“They did really well with it,” Dalton said. “I think they really understand the rule and how to make equations.”
For now, math professors have an edge over their colleagues in English language arts, the other subject covered by Common Core standards. Last month, the State Board of Education approved the mathematics frameworks, a set of principles, priorities and content that students need to learn in every grade and discipline, such as algebra, geometry and calculus. It also contains sample lessons.
No such framework for English language arts has been approved, although the framework is getting closer to a state board vote. A draft was posted in December on the California Department of Education website and is open for public comment until Feb. 13, said Hallie Yopp Slowik, who teaches English language arts at Cal State Fullerton’s college of education and is co-author of the frameworks.
The Common Core standards, while focusing on math and English language arts, also call for a strong interdisciplinary approach to topics, weaving concepts throughout multiple subjects. New teachers have to understand that academics can’t be taught in silos, Yopp Slowik said.
“Teaching English language arts isn’t a three-hour part of the day and, oh, if you can squeeze in science, social studies and the arts (in addition to that), that’s a bonus,” she said. “That’s not a bonus, that’s fundamental, it is core to literacy development.”
Education faculty at Cal State Long Beach made interdisciplinary collaboration a priority when they began redesigning their program more than a year ago. Every credential student who plans to teach middle or high school has to know how to teach reading, even in a history or science class, in case they have ninth graders who aren’t reading at grade level. In the interdisciplinary approach embedded in Common Core, the principle of critical thinking applies to every subject.
Under previous teaching standards, students would make limited connections about texts and teachers might leave it at that, said San Jose State Assistant Professor Jolynn Asato: “’Oh, this story is about a dog; I have a dog.’ And (the discussion) doesn’t really go anywhere,” she said.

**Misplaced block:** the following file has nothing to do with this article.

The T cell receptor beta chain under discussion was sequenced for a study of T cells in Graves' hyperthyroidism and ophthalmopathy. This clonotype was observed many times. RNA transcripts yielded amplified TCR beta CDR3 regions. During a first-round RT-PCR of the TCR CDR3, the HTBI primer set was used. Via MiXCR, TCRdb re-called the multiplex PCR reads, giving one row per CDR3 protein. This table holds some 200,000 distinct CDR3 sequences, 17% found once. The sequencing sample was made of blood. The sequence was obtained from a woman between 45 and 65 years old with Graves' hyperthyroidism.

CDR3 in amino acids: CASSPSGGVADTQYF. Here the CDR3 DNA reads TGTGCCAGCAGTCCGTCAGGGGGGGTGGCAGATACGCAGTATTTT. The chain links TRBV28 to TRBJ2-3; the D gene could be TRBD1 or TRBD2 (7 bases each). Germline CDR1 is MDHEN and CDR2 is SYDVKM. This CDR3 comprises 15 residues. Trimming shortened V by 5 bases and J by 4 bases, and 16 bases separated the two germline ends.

Students can answer that question and others like it without having read a word, said Asato, who teaches English language arts methods classes. With Common Core, Asato tells her credential candidates that they’ll need to push their students to make deeper, richer connections that enable them to make inferences about characters and plot after reading the book.
Asato pulled out “The Cats in Krasinski Square” from her bookshelves and read a few paragraphs of the story about a teenage girl who escaped from the Warsaw Ghetto in Poland during World War II and agrees to a dangerous plan to smuggle food to the Jews still held inside.
After reading the text, she said she would ask her teacher credential students to think about the kinds of increasingly deeper levels of questions they would ask the children in their own classrooms, starting with how they would feel in the narrator’s situation, and moving on to how they think the narrator is feeling.
The questions require students to use the text to back up their answers. “I’m asking them to infer,” Asato said. Before Common Core State Standards, she said she might have ended the discussion by simply asking students to talk about their emotions after reading the section. That won’t wash anymore. The future teachers in Asato’s credential class will have to know how to draw students into a meaningful discussion of a book or story based on the clues embedded in their questions.
“Looking at Common Core has give me a bit of hope that we’re moving in the right direction, and it’s nice to be able to talk about that in the (credential) class,” Swanson said. “The idea that you will teach less but teach it more deeply; is it perfect? No. But is it an improvement? Yes.”
Kathryn Baron covers career and college readiness. Contact her and follow her on Twitter @TchersPet. Sign up here for a no-cost online subscription to EdSource Today for reports from the largest education reporting team in California.